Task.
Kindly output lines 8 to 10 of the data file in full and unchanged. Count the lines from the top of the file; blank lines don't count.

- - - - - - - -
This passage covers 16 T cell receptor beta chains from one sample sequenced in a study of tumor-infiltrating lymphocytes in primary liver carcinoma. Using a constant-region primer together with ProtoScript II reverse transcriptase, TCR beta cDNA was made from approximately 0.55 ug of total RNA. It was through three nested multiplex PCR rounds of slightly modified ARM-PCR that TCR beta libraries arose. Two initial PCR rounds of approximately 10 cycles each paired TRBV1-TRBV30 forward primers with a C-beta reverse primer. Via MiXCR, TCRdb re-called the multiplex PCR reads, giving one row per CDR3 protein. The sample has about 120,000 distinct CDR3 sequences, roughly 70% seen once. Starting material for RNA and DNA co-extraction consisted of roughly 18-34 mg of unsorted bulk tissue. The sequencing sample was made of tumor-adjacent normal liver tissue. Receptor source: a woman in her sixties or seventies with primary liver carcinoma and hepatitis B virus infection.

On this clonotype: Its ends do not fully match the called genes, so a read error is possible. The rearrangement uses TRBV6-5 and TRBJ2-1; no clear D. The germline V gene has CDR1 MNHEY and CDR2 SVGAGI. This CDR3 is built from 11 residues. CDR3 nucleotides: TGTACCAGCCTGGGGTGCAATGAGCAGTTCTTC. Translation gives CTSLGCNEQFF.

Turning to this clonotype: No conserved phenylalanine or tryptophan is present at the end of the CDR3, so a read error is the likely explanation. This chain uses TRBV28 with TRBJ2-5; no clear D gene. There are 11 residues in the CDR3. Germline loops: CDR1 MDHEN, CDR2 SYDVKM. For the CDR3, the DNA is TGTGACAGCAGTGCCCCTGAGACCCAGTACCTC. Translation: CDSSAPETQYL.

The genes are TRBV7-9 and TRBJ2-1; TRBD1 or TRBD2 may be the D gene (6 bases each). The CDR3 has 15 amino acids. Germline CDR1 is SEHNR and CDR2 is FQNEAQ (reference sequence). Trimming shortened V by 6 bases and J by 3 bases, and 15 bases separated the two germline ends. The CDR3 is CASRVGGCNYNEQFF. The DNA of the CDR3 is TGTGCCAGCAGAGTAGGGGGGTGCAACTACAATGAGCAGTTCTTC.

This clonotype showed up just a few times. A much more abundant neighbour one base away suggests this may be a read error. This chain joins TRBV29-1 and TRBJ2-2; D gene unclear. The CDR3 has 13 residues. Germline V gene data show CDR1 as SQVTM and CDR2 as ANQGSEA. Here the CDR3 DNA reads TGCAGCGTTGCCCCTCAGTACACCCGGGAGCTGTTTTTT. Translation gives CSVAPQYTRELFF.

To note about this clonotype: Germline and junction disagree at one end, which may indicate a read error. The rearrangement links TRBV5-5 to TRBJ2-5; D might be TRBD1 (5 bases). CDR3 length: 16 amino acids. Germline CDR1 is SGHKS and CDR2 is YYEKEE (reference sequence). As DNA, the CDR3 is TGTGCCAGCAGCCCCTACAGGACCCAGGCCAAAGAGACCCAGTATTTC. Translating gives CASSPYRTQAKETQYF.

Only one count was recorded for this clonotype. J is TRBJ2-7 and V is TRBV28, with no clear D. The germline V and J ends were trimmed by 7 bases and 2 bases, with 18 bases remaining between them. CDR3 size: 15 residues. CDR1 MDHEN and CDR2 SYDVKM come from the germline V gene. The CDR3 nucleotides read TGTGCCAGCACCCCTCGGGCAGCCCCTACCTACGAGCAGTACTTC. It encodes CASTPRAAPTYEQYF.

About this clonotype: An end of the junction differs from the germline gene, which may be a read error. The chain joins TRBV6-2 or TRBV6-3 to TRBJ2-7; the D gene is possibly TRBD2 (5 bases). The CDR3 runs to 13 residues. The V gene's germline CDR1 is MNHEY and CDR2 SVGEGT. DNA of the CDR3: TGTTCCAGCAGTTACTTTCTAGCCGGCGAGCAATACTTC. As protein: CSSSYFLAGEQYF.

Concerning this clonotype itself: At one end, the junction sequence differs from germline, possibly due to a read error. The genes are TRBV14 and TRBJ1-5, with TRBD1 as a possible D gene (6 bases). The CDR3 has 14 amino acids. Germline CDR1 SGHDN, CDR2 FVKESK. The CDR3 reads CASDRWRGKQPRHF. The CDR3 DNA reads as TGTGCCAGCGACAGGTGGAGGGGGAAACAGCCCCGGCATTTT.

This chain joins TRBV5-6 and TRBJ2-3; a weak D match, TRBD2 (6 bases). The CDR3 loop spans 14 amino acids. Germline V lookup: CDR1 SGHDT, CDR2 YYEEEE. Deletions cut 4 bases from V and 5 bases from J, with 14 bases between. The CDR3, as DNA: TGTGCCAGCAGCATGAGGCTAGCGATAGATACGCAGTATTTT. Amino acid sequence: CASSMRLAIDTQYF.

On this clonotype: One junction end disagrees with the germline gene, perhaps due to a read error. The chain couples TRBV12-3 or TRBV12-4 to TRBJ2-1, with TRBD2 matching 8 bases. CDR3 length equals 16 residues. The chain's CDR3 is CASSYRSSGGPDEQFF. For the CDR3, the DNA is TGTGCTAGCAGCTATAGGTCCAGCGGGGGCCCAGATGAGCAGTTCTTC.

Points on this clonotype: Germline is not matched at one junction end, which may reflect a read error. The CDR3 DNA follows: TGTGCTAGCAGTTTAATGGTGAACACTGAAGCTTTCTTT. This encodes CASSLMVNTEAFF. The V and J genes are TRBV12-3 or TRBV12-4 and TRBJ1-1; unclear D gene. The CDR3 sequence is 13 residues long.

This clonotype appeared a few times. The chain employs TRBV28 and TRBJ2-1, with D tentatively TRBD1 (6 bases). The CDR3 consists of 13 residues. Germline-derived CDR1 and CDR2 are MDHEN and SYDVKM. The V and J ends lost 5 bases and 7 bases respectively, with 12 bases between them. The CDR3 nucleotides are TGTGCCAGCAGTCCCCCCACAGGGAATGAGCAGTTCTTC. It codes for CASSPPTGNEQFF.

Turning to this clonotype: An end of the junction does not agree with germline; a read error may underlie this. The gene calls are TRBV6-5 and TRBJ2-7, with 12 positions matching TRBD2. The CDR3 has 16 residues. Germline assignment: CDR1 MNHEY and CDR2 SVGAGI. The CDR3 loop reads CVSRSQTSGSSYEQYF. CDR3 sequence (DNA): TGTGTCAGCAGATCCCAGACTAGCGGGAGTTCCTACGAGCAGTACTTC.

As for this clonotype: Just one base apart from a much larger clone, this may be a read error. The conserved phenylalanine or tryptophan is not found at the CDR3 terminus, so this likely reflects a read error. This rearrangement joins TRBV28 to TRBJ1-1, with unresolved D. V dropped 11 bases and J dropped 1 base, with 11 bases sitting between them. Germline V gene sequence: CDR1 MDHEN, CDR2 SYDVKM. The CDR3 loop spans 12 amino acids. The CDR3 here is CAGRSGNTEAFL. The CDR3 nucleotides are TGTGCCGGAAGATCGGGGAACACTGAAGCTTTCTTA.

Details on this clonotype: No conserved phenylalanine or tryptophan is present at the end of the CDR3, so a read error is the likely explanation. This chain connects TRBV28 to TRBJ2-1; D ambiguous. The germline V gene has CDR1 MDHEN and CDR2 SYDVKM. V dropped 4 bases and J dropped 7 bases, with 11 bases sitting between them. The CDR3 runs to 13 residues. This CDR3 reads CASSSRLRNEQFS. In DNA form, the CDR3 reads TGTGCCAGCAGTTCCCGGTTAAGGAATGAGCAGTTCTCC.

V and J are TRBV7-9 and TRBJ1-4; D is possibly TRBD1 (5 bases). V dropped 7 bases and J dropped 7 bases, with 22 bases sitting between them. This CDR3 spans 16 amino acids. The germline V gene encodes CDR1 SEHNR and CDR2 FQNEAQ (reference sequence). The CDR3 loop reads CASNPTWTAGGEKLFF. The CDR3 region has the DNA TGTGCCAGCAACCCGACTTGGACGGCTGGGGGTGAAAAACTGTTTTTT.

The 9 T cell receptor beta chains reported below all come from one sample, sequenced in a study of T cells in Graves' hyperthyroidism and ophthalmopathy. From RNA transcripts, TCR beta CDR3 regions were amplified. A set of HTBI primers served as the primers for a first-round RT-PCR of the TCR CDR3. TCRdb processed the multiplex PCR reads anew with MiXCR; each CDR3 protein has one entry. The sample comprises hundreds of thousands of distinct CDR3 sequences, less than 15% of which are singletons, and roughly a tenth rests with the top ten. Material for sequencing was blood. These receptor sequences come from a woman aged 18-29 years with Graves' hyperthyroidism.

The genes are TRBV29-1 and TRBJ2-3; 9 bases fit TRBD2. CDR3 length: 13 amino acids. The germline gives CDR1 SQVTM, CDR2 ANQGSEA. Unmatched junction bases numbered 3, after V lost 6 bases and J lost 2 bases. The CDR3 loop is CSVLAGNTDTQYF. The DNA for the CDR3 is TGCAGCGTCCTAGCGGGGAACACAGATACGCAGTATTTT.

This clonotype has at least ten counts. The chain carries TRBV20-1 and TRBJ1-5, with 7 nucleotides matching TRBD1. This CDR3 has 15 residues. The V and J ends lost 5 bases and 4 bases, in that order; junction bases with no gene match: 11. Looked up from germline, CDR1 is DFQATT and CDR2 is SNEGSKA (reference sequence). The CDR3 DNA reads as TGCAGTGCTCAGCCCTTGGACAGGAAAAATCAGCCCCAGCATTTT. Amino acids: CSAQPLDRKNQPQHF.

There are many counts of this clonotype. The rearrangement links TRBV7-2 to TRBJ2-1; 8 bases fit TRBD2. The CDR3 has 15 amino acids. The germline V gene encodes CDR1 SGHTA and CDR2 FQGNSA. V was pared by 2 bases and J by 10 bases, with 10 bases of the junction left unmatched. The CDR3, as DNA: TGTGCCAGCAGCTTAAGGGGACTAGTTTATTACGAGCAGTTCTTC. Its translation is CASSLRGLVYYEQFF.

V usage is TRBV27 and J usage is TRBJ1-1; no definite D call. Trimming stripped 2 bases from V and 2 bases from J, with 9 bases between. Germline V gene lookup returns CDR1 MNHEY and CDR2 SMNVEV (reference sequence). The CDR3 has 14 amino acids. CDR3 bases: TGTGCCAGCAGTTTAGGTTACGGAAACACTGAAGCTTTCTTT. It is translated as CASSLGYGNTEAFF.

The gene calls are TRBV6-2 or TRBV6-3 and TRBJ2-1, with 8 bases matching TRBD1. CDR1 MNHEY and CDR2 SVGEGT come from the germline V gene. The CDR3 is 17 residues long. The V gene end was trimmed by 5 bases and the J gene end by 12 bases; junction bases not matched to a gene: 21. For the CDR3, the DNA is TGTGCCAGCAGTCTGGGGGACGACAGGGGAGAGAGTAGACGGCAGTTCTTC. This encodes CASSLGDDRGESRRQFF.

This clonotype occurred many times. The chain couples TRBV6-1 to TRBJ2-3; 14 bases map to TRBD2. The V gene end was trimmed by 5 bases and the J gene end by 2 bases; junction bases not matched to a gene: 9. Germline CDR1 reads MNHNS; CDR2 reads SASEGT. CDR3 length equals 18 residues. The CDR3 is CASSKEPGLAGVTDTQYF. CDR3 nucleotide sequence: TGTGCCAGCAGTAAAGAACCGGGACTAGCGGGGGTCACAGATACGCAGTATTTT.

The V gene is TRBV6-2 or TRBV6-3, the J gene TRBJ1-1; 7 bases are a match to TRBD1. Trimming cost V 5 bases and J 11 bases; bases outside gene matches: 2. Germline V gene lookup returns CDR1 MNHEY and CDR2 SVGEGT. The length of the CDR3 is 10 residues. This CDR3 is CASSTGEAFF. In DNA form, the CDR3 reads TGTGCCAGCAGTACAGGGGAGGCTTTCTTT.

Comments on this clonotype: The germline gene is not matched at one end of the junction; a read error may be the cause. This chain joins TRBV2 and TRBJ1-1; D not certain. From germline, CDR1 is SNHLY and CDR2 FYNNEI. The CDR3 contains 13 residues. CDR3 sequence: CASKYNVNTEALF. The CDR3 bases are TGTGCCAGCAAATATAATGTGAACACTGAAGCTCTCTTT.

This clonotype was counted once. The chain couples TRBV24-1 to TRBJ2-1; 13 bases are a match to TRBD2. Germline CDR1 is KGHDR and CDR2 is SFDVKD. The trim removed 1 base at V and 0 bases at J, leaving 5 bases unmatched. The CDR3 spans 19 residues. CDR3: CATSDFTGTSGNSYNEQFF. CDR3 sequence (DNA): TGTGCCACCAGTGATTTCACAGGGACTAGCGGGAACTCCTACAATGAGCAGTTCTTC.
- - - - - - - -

About this clonotype: An end of the junction differs from the germline gene, which may be a read error. The chain joins TRBV6-2 or TRBV6-3 to TRBJ2-7; the D gene is possibly TRBD2 (5 bases). The CDR3 runs to 13 residues. The V gene's germline CDR1 is MNHEY and CDR2 SVGEGT. DNA of the CDR3: TGTTCCAGCAGTTACTTTCTAGCCGGCGAGCAATACTTC. As protein: CSSSYFLAGEQYF.

Concerning this clonotype itself: At one end, the junction sequence differs from germline, possibly due to a read error. The genes are TRBV14 and TRBJ1-5, with TRBD1 as a possible D gene (6 bases). The CDR3 has 14 amino acids. Germline CDR1 SGHDN, CDR2 FVKESK. The CDR3 reads CASDRWRGKQPRHF. The CDR3 DNA reads as TGTGCCAGCGACAGGTGGAGGGGGAAACAGCCCCGGCATTTT.

This chain joins TRBV5-6 and TRBJ2-3; a weak D match, TRBD2 (6 bases). The CDR3 loop spans 14 amino acids. Germline V lookup: CDR1 SGHDT, CDR2 YYEEEE. Deletions cut 4 bases from V and 5 bases from J, with 14 bases between. The CDR3, as DNA: TGTGCCAGCAGCATGAGGCTAGCGATAGATACGCAGTATTTT. Amino acid sequence: CASSMRLAIDTQYF.